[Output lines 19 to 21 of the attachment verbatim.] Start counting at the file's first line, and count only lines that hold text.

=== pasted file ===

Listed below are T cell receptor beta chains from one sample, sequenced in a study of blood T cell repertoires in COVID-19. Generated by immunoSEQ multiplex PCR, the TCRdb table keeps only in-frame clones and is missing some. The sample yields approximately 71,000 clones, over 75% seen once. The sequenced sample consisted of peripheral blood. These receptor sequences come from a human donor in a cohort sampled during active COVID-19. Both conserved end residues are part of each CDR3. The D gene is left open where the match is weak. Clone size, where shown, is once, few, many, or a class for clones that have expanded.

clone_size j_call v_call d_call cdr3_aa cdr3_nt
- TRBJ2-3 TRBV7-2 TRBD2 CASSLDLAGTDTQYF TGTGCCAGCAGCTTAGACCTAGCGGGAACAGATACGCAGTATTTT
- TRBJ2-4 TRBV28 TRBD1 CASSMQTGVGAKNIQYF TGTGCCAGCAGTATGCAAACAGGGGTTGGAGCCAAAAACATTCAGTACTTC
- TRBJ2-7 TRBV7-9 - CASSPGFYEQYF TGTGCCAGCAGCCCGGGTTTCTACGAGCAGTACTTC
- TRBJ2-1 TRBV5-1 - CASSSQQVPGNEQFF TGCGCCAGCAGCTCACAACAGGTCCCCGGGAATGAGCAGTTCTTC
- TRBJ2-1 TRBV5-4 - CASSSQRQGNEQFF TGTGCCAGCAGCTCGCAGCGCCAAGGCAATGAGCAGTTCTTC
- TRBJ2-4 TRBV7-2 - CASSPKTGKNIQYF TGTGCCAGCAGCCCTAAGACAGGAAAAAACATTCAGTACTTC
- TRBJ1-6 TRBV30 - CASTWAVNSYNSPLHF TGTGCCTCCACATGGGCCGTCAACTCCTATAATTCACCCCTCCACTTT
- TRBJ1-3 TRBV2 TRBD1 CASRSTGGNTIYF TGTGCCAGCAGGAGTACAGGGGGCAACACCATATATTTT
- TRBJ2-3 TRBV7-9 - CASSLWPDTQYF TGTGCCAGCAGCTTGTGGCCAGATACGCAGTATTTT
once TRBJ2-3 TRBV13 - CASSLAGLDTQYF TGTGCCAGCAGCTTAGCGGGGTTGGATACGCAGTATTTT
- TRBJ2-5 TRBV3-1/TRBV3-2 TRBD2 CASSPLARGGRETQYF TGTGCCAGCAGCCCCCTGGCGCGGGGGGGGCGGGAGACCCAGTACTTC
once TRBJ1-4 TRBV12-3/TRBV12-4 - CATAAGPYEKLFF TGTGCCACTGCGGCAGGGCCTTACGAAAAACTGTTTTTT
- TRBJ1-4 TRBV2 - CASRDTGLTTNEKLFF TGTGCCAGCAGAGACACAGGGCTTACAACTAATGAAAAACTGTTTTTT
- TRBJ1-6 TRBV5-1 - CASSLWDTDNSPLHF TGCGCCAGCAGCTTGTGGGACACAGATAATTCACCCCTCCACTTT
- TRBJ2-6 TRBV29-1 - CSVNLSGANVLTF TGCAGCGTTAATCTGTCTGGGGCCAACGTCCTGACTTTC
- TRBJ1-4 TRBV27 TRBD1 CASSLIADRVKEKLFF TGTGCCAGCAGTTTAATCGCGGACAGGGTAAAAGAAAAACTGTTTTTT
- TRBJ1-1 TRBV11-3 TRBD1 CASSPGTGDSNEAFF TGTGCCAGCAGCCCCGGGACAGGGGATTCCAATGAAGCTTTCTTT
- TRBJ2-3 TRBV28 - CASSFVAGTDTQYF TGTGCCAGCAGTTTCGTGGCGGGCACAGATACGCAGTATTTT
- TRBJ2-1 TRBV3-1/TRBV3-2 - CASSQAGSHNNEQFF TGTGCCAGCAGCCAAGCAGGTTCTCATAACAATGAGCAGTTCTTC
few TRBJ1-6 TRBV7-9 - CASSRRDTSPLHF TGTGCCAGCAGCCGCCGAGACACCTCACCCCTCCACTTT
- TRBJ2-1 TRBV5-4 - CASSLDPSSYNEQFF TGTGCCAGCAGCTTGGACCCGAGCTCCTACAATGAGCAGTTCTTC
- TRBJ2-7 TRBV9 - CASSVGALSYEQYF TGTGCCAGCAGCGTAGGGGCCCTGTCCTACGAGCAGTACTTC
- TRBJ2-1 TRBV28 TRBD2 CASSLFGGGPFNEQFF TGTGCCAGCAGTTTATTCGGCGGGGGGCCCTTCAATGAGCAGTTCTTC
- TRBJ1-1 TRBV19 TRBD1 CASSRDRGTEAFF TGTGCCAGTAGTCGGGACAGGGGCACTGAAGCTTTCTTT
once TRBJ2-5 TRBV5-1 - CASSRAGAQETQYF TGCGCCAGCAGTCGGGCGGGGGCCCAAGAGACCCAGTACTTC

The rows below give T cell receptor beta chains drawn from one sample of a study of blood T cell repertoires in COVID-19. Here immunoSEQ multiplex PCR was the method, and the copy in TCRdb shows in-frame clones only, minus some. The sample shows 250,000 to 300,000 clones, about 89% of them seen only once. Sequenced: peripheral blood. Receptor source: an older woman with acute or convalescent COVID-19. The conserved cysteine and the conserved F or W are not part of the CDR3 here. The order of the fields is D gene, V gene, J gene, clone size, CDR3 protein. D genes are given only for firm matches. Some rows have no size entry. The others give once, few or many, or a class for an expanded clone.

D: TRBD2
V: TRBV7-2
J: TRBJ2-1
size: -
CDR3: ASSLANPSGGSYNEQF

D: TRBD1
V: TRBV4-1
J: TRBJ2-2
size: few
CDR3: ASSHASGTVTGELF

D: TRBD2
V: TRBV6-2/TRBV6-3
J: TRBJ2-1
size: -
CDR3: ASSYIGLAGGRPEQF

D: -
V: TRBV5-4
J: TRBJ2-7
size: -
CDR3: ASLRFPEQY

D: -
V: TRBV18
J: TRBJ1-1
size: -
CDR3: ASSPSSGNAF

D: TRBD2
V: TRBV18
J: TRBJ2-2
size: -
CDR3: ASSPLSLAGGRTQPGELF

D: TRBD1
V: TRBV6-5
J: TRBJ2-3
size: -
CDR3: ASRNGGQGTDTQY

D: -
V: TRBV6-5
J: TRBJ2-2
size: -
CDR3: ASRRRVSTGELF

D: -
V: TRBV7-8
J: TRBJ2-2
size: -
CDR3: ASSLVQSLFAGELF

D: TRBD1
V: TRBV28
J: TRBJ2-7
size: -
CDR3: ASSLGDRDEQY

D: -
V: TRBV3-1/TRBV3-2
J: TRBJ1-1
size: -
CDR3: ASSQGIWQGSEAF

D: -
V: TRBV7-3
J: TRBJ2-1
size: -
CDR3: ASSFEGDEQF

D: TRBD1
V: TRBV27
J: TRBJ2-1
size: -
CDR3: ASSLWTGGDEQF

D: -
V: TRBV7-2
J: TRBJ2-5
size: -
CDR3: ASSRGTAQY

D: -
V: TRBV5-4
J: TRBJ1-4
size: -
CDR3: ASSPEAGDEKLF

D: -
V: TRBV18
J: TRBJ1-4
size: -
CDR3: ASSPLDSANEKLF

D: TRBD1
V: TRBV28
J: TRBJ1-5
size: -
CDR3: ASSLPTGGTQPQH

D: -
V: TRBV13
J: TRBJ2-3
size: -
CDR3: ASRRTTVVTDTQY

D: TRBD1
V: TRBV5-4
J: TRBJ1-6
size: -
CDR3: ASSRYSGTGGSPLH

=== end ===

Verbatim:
- TRBJ1-1 TRBV11-3 TRBD1 CASSPGTGDSNEAFF TGTGCCAGCAGCCCCGGGACAGGGGATTCCAATGAAGCTTTCTTT
- TRBJ2-3 TRBV28 - CASSFVAGTDTQYF TGTGCCAGCAGTTTCGTGGCGGGCACAGATACGCAGTATTTT
- TRBJ2-1 TRBV3-1/TRBV3-2 - CASSQAGSHNNEQFF TGTGCCAGCAGCCAAGCAGGTTCTCATAACAATGAGCAGTTCTTC